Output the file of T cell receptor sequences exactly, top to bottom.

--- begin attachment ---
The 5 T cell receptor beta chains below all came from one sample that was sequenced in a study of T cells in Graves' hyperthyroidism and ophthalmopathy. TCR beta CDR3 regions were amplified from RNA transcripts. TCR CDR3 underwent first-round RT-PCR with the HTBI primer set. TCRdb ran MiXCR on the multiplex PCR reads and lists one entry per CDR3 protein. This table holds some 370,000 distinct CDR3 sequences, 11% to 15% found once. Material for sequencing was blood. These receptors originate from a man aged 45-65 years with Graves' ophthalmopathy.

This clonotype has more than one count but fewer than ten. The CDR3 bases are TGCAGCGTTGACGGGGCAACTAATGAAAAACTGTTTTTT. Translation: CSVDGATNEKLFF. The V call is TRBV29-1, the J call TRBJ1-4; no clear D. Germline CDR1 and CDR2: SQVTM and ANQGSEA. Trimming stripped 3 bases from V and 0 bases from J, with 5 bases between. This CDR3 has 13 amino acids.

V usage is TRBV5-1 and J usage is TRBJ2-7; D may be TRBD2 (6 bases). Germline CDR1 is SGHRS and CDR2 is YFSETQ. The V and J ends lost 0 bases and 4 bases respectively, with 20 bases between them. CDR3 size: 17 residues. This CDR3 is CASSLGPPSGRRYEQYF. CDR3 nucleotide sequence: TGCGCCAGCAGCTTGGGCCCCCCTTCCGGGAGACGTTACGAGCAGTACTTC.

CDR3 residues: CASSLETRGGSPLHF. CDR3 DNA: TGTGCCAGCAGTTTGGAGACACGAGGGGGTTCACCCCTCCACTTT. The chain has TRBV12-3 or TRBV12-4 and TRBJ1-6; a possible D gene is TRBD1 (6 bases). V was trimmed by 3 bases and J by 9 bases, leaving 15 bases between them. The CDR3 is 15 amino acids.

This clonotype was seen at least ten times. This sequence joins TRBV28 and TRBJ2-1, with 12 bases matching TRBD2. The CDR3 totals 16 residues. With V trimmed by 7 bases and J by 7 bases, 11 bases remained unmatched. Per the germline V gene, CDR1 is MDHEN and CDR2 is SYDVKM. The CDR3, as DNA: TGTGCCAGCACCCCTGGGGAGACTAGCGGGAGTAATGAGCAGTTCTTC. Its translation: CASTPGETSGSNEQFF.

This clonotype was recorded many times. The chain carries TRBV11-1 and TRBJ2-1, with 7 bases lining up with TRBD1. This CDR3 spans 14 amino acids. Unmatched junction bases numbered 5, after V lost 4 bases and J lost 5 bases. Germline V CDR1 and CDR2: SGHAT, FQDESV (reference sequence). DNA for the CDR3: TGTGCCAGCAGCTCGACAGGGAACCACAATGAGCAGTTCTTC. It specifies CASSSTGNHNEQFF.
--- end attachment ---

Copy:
The 5 T cell receptor beta chains below all came from one sample that was sequenced in a study of T cells in Graves' hyperthyroidism and ophthalmopathy. TCR beta CDR3 regions were amplified from RNA transcripts. TCR CDR3 underwent first-round RT-PCR with the HTBI primer set. TCRdb ran MiXCR on the multiplex PCR reads and lists one entry per CDR3 protein. This table holds some 370,000 distinct CDR3 sequences, 11% to 15% found once. Material for sequencing was blood. These receptors originate from a man aged 45-65 years with Graves' ophthalmopathy.

This clonotype has more than one count but fewer than ten. The CDR3 bases are TGCAGCGTTGACGGGGCAACTAATGAAAAACTGTTTTTT. Translation: CSVDGATNEKLFF. The V call is TRBV29-1, the J call TRBJ1-4; no clear D. Germline CDR1 and CDR2: SQVTM and ANQGSEA. Trimming stripped 3 bases from V and 0 bases from J, with 5 bases between. This CDR3 has 13 amino acids.

V usage is TRBV5-1 and J usage is TRBJ2-7; D may be TRBD2 (6 bases). Germline CDR1 is SGHRS and CDR2 is YFSETQ. The V and J ends lost 0 bases and 4 bases respectively, with 20 bases between them. CDR3 size: 17 residues. This CDR3 is CASSLGPPSGRRYEQYF. CDR3 nucleotide sequence: TGCGCCAGCAGCTTGGGCCCCCCTTCCGGGAGACGTTACGAGCAGTACTTC.

CDR3 residues: CASSLETRGGSPLHF. CDR3 DNA: TGTGCCAGCAGTTTGGAGACACGAGGGGGTTCACCCCTCCACTTT. The chain has TRBV12-3 or TRBV12-4 and TRBJ1-6; a possible D gene is TRBD1 (6 bases). V was trimmed by 3 bases and J by 9 bases, leaving 15 bases between them. The CDR3 is 15 amino acids.

This clonotype was seen at least ten times. This sequence joins TRBV28 and TRBJ2-1, with 12 bases matching TRBD2. The CDR3 totals 16 residues. With V trimmed by 7 bases and J by 7 bases, 11 bases remained unmatched. Per the germline V gene, CDR1 is MDHEN and CDR2 is SYDVKM. The CDR3, as DNA: TGTGCCAGCACCCCTGGGGAGACTAGCGGGAGTAATGAGCAGTTCTTC. Its translation: CASTPGETSGSNEQFF.

This clonotype was recorded many times. The chain carries TRBV11-1 and TRBJ2-1, with 7 bases lining up with TRBD1. This CDR3 spans 14 amino acids. Unmatched junction bases numbered 5, after V lost 4 bases and J lost 5 bases. Germline V CDR1 and CDR2: SGHAT, FQDESV (reference sequence). DNA for the CDR3: TGTGCCAGCAGCTCGACAGGGAACCACAATGAGCAGTTCTTC. It specifies CASSSTGNHNEQFF.